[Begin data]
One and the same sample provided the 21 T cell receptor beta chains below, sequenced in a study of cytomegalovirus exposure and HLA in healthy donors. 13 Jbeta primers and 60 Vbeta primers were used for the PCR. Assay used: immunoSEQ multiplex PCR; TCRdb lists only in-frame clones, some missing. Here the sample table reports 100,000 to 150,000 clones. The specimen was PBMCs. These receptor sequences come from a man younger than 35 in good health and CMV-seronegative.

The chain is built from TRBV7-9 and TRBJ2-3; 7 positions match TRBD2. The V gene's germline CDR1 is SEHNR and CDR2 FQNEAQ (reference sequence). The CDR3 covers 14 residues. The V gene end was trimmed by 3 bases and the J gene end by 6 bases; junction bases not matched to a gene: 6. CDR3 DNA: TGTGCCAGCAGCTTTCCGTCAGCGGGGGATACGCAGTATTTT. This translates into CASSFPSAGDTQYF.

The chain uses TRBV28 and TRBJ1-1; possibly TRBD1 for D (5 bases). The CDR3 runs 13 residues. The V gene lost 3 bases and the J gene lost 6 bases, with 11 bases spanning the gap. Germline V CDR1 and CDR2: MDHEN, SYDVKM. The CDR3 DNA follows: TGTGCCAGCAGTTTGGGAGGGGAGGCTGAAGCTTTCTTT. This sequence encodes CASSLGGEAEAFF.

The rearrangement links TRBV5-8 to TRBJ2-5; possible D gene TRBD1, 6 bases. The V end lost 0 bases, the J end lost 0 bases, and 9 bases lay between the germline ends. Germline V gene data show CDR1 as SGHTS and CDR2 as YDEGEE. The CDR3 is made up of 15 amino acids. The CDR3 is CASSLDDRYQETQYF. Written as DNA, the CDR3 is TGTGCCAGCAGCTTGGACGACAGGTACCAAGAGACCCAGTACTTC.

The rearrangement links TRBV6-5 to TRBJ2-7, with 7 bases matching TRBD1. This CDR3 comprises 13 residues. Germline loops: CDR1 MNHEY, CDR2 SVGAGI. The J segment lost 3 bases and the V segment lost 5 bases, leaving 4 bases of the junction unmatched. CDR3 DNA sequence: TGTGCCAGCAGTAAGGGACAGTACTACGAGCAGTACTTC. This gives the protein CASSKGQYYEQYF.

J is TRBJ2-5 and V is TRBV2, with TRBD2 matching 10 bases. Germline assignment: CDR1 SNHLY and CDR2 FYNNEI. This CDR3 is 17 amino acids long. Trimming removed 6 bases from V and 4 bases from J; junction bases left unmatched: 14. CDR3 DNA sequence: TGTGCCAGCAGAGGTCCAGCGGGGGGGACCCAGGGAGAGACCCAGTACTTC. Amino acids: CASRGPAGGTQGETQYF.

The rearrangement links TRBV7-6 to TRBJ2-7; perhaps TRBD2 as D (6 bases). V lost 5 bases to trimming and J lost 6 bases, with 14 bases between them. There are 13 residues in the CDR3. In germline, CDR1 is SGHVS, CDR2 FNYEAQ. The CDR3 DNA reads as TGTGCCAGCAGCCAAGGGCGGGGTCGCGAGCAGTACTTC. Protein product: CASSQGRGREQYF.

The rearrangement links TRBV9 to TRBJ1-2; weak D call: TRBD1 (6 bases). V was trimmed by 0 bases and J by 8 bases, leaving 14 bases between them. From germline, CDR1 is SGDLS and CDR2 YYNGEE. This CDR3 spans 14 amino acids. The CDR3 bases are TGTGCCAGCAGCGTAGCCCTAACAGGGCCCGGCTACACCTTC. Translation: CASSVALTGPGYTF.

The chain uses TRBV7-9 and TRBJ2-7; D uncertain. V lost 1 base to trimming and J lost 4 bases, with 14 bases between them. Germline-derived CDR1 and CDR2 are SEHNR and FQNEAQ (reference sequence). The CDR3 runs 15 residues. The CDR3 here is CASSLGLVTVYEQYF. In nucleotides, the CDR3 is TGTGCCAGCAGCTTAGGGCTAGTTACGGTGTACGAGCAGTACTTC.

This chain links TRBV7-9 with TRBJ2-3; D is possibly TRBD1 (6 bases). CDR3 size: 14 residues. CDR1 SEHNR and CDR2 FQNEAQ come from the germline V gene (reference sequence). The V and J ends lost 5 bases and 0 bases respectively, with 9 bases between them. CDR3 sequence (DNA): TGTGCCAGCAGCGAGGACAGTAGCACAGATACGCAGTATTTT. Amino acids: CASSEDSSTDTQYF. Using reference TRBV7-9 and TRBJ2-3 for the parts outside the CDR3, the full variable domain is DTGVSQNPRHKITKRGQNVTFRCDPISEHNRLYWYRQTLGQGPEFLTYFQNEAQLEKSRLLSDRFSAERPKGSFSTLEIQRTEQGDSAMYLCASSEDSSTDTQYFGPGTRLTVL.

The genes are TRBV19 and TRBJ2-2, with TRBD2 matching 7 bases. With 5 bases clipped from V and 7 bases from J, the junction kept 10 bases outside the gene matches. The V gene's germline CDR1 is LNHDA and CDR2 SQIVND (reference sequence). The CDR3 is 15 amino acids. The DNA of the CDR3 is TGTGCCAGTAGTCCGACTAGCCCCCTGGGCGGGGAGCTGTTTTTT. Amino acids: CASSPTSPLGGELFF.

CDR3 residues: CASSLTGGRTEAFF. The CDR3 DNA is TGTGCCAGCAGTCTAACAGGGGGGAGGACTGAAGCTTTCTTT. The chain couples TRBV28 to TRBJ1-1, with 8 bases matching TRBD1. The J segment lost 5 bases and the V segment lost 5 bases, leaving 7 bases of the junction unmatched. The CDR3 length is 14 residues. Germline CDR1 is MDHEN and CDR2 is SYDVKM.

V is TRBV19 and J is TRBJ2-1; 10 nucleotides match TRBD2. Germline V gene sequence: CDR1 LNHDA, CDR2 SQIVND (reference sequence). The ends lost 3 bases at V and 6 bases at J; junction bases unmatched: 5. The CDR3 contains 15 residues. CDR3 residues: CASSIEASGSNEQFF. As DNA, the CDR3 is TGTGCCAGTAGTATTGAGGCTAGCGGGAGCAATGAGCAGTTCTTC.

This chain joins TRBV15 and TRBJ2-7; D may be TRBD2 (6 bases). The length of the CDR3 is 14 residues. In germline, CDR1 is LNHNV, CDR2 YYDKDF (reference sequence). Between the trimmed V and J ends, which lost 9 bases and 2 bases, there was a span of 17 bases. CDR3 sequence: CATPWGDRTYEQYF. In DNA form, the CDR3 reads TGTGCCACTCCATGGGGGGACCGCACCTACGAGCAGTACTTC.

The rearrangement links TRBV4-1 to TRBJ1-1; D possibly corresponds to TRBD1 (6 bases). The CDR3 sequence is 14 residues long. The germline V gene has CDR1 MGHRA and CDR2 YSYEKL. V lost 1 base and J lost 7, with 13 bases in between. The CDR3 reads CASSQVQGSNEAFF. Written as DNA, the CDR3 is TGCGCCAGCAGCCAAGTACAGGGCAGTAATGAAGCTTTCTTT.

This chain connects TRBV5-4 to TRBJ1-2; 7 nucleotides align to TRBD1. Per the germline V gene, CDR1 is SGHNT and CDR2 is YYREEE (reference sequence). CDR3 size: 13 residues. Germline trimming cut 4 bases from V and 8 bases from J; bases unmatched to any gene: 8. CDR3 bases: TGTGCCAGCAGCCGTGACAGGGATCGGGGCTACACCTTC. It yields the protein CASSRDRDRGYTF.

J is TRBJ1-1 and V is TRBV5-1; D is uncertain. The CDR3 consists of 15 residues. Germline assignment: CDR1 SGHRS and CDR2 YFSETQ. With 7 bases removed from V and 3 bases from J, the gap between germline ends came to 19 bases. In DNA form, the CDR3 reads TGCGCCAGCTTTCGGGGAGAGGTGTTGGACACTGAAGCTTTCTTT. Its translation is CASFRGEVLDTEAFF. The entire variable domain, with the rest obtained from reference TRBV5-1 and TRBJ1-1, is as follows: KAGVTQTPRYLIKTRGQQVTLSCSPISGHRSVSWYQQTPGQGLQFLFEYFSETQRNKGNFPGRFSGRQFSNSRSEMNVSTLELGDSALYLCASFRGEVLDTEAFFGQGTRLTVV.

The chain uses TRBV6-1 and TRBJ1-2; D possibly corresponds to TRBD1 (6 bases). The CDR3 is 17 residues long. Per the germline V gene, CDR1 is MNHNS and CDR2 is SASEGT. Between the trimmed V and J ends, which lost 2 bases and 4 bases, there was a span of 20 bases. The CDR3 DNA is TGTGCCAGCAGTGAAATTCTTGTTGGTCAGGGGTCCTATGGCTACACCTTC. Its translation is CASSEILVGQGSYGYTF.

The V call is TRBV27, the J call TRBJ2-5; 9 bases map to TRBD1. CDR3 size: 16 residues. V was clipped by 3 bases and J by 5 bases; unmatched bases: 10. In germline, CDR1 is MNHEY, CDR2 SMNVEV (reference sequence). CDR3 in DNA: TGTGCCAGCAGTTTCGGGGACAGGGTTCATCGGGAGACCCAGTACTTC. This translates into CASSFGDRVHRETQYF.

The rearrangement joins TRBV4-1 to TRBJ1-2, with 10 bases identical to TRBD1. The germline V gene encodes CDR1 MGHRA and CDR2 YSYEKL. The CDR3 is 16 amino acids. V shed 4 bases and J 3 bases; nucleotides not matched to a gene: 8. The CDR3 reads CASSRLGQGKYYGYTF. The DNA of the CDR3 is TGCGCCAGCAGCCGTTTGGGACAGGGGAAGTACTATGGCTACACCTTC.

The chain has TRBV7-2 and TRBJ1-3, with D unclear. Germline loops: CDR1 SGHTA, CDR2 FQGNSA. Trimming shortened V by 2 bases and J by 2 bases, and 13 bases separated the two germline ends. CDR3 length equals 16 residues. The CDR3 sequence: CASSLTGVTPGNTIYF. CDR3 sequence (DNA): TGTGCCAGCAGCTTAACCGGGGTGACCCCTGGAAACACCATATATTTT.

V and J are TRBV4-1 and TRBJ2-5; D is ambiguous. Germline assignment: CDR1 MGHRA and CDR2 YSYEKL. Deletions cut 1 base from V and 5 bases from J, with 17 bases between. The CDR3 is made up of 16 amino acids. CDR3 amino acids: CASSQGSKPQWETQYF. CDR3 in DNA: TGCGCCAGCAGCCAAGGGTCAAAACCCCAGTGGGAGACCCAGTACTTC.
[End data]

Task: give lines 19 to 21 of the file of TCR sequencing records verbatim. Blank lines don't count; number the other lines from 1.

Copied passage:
The V call is TRBV27, the J call TRBJ2-5; 9 bases map to TRBD1. CDR3 size: 16 residues. V was clipped by 3 bases and J by 5 bases; unmatched bases: 10. In germline, CDR1 is MNHEY, CDR2 SMNVEV (reference sequence). CDR3 in DNA: TGTGCCAGCAGTTTCGGGGACAGGGTTCATCGGGAGACCCAGTACTTC. This translates into CASSFGDRVHRETQYF.

The rearrangement joins TRBV4-1 to TRBJ1-2, with 10 bases identical to TRBD1. The germline V gene encodes CDR1 MGHRA and CDR2 YSYEKL. The CDR3 is 16 amino acids. V shed 4 bases and J 3 bases; nucleotides not matched to a gene: 8. The CDR3 reads CASSRLGQGKYYGYTF. The DNA of the CDR3 is TGCGCCAGCAGCCGTTTGGGACAGGGGAAGTACTATGGCTACACCTTC.

The chain has TRBV7-2 and TRBJ1-3, with D unclear. Germline loops: CDR1 SGHTA, CDR2 FQGNSA. Trimming shortened V by 2 bases and J by 2 bases, and 13 bases separated the two germline ends. CDR3 length equals 16 residues. The CDR3 sequence: CASSLTGVTPGNTIYF. CDR3 sequence (DNA): TGTGCCAGCAGCTTAACCGGGGTGACCCCTGGAAACACCATATATTTT.